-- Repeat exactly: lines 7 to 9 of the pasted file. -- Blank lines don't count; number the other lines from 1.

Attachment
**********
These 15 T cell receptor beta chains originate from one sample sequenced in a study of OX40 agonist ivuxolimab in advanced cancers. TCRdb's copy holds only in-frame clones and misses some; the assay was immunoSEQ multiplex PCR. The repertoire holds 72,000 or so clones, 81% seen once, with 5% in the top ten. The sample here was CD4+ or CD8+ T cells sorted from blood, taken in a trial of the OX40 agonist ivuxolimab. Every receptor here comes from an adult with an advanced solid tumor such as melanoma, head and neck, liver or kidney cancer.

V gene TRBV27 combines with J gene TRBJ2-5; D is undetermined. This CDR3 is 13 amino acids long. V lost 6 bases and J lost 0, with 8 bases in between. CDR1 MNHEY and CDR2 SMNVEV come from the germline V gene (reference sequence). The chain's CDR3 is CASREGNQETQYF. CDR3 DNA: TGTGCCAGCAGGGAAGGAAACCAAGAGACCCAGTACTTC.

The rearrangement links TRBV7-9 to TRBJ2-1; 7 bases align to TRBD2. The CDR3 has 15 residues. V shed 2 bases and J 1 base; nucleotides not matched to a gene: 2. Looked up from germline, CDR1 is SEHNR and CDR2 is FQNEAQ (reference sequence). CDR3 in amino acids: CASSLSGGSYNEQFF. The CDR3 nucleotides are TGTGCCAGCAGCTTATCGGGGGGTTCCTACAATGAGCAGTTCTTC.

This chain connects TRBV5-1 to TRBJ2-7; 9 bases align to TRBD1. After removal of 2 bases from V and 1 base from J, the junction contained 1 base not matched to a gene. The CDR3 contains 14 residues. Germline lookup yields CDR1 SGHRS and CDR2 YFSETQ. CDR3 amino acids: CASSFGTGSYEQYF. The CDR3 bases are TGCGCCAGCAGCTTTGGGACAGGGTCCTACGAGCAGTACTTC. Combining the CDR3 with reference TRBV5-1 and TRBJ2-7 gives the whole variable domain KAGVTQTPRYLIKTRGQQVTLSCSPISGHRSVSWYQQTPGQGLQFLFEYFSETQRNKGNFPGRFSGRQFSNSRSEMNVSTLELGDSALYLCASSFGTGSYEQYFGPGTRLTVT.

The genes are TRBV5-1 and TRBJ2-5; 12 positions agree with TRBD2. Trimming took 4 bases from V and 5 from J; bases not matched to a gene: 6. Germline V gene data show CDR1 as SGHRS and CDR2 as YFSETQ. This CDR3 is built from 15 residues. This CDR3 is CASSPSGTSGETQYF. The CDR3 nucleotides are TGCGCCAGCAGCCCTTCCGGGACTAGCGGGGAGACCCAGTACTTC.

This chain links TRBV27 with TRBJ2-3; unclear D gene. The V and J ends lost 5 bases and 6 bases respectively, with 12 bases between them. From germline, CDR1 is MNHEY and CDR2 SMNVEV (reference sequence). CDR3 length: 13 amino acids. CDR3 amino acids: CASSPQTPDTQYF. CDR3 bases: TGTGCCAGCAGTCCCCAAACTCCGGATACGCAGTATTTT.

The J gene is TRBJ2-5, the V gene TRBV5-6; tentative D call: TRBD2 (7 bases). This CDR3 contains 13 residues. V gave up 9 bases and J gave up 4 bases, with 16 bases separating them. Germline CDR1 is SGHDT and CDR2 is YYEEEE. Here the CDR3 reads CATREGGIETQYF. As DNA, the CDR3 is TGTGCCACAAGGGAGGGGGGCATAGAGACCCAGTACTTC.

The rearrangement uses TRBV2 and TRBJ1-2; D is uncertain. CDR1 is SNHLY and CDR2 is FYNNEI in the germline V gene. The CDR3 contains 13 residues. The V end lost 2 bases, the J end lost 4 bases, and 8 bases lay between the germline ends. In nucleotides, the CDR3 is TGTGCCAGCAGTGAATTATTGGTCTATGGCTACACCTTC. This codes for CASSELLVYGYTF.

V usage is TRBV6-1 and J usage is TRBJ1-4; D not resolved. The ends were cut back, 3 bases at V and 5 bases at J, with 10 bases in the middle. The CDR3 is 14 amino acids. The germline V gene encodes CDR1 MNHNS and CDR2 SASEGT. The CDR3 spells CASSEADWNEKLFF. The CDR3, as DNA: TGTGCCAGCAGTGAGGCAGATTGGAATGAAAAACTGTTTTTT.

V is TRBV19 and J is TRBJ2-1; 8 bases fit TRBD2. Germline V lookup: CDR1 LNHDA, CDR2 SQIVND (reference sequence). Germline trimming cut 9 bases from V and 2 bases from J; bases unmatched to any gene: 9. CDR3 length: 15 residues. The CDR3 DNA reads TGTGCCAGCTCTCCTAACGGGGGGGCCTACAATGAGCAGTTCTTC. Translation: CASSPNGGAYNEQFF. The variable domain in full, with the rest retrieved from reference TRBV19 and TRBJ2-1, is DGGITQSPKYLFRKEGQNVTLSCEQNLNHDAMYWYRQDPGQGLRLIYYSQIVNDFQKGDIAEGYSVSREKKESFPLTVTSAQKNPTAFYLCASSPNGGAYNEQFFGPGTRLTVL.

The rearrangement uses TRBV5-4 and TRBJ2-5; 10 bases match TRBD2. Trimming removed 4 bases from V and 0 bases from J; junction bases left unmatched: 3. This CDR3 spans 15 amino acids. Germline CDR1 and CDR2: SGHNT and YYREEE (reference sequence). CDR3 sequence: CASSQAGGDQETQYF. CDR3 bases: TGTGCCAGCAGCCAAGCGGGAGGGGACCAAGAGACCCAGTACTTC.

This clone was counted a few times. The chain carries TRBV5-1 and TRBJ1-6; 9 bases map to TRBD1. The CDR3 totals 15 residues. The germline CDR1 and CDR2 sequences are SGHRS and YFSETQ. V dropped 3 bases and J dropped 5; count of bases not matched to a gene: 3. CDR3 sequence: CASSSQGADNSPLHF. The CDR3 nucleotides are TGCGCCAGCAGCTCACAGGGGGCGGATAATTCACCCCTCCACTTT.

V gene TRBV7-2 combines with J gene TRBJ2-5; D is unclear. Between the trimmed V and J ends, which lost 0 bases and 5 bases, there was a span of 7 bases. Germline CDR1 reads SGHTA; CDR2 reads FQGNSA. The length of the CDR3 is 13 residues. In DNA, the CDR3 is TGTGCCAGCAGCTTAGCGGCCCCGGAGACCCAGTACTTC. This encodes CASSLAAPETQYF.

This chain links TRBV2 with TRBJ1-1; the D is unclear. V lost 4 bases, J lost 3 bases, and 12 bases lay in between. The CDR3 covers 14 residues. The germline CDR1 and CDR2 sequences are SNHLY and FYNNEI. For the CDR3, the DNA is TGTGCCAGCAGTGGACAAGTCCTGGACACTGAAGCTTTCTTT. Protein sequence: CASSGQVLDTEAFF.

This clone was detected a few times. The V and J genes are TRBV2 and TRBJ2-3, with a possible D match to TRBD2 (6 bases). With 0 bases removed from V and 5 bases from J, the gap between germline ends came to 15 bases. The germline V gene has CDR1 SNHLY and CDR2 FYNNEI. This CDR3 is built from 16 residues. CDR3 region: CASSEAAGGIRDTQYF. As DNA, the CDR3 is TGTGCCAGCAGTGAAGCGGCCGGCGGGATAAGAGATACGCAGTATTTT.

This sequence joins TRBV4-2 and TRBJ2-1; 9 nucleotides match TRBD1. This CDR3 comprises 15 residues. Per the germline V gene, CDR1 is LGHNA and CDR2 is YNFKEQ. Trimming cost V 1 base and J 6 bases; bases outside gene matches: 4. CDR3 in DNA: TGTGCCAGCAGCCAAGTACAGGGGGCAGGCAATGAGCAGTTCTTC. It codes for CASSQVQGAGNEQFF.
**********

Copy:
The J gene is TRBJ2-5, the V gene TRBV5-6; tentative D call: TRBD2 (7 bases). This CDR3 contains 13 residues. V gave up 9 bases and J gave up 4 bases, with 16 bases separating them. Germline CDR1 is SGHDT and CDR2 is YYEEEE. Here the CDR3 reads CATREGGIETQYF. As DNA, the CDR3 is TGTGCCACAAGGGAGGGGGGCATAGAGACCCAGTACTTC.

The rearrangement uses TRBV2 and TRBJ1-2; D is uncertain. CDR1 is SNHLY and CDR2 is FYNNEI in the germline V gene. The CDR3 contains 13 residues. The V end lost 2 bases, the J end lost 4 bases, and 8 bases lay between the germline ends. In nucleotides, the CDR3 is TGTGCCAGCAGTGAATTATTGGTCTATGGCTACACCTTC. This codes for CASSELLVYGYTF.

V usage is TRBV6-1 and J usage is TRBJ1-4; D not resolved. The ends were cut back, 3 bases at V and 5 bases at J, with 10 bases in the middle. The CDR3 is 14 amino acids. The germline V gene encodes CDR1 MNHNS and CDR2 SASEGT. The CDR3 spells CASSEADWNEKLFF. The CDR3, as DNA: TGTGCCAGCAGTGAGGCAGATTGGAATGAAAAACTGTTTTTT.